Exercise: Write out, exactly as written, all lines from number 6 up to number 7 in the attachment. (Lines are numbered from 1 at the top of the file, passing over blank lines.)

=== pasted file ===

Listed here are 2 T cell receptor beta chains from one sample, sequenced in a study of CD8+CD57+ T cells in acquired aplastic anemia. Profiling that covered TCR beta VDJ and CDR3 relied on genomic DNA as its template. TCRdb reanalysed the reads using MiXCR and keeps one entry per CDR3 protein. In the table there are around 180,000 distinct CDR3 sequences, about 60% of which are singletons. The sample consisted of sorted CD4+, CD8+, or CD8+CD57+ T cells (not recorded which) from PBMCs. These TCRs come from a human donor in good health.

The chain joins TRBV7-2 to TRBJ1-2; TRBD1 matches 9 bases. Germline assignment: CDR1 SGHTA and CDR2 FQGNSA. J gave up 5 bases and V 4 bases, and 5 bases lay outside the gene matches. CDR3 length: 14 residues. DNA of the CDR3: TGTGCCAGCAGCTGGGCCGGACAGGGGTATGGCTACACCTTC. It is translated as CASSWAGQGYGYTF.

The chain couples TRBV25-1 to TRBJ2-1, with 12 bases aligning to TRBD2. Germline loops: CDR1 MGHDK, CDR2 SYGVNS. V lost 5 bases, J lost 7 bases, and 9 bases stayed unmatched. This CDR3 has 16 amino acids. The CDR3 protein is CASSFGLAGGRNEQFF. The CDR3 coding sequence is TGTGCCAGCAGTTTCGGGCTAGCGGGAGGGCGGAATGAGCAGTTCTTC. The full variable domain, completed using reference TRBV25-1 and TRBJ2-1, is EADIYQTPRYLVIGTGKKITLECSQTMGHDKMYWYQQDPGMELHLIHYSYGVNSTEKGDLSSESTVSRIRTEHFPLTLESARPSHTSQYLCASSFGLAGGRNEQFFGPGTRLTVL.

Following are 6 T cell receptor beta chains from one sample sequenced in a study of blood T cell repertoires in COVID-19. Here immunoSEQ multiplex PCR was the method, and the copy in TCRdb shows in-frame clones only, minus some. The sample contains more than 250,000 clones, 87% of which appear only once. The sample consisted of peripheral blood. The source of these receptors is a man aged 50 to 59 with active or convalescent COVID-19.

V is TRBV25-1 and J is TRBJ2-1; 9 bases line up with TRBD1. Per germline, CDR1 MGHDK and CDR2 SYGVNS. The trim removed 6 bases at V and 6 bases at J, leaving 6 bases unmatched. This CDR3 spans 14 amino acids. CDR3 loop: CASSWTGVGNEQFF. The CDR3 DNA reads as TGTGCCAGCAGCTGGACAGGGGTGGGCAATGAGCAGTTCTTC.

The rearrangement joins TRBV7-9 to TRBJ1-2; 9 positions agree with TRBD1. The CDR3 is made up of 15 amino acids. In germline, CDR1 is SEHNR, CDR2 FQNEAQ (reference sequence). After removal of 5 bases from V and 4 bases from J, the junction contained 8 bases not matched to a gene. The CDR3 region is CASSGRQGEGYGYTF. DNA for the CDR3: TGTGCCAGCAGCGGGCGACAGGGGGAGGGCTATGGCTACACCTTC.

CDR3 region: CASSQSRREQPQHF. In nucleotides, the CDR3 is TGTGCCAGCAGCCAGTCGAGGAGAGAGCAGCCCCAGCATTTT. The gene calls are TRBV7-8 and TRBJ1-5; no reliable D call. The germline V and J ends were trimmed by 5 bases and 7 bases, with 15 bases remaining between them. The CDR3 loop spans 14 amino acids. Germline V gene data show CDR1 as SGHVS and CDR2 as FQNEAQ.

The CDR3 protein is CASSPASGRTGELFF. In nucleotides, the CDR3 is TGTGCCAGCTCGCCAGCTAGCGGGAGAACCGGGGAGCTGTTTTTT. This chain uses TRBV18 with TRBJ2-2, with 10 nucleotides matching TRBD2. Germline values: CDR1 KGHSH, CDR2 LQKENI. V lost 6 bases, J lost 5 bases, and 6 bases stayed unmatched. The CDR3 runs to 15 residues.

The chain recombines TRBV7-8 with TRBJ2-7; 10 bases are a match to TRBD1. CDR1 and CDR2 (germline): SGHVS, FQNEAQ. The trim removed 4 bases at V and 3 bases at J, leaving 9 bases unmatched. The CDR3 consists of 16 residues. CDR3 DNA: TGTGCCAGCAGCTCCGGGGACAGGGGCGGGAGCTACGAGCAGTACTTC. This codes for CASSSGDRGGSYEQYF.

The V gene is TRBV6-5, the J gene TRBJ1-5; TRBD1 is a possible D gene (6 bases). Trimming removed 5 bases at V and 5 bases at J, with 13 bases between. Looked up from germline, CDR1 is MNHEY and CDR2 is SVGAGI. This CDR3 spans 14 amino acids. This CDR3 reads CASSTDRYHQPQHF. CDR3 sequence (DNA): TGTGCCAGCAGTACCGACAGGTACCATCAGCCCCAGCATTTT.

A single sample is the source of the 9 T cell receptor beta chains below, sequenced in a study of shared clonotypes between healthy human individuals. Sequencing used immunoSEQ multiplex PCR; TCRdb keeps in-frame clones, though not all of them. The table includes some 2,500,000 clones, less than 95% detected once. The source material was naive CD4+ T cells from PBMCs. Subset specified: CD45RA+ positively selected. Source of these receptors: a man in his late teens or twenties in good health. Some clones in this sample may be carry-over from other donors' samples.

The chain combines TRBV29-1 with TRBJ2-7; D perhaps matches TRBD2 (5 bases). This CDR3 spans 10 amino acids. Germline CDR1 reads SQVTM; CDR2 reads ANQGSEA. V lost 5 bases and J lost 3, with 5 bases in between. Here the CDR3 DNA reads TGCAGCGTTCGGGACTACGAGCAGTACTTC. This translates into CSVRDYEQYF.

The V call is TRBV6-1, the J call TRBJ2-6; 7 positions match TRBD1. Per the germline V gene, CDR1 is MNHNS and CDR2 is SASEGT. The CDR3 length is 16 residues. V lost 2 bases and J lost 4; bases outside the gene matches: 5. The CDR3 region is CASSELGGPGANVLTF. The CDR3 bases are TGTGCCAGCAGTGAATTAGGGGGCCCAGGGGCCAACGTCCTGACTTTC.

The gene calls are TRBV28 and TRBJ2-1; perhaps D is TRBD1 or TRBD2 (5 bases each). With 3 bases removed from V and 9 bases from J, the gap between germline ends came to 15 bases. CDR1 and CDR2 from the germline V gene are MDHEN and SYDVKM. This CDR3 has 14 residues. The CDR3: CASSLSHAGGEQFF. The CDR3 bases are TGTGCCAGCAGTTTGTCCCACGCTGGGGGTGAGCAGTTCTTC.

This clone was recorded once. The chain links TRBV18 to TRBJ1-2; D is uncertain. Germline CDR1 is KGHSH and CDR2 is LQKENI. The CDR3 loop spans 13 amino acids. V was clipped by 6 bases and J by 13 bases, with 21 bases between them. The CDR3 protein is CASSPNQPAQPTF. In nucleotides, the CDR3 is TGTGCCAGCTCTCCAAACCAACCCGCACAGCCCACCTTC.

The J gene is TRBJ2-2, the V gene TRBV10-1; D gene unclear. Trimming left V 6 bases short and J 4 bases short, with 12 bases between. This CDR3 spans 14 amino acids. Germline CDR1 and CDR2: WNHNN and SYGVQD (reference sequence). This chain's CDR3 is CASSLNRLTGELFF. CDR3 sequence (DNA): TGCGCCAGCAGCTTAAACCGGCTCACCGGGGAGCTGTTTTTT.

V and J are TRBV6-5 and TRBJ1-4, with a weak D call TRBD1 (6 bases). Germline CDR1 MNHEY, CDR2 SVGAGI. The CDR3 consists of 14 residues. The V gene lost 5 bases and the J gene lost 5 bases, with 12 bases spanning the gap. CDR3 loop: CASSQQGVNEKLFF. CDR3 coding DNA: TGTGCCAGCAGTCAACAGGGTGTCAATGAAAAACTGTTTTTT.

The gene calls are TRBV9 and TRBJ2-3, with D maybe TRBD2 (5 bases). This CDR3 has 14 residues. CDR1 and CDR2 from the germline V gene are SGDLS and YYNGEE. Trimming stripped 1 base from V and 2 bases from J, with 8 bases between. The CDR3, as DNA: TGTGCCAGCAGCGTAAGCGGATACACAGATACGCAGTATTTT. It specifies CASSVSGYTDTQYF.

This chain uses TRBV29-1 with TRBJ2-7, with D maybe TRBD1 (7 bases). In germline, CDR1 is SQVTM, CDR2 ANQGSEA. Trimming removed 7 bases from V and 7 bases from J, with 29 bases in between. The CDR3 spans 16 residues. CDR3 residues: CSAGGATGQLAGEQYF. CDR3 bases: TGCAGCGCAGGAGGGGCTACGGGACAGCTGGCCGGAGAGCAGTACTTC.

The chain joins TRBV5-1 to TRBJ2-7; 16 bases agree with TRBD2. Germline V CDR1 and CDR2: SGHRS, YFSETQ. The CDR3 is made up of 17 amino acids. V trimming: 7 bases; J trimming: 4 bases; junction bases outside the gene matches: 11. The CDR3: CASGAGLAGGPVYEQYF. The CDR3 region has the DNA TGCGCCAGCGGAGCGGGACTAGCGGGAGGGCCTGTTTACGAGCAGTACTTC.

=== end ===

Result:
The rearrangement joins TRBV7-9 to TRBJ1-2; 9 positions agree with TRBD1. The CDR3 is made up of 15 amino acids. In germline, CDR1 is SEHNR, CDR2 FQNEAQ (reference sequence). After removal of 5 bases from V and 4 bases from J, the junction contained 8 bases not matched to a gene. The CDR3 region is CASSGRQGEGYGYTF. DNA for the CDR3: TGTGCCAGCAGCGGGCGACAGGGGGAGGGCTATGGCTACACCTTC.

CDR3 region: CASSQSRREQPQHF. In nucleotides, the CDR3 is TGTGCCAGCAGCCAGTCGAGGAGAGAGCAGCCCCAGCATTTT. The gene calls are TRBV7-8 and TRBJ1-5; no reliable D call. The germline V and J ends were trimmed by 5 bases and 7 bases, with 15 bases remaining between them. The CDR3 loop spans 14 amino acids. Germline V gene data show CDR1 as SGHVS and CDR2 as FQNEAQ.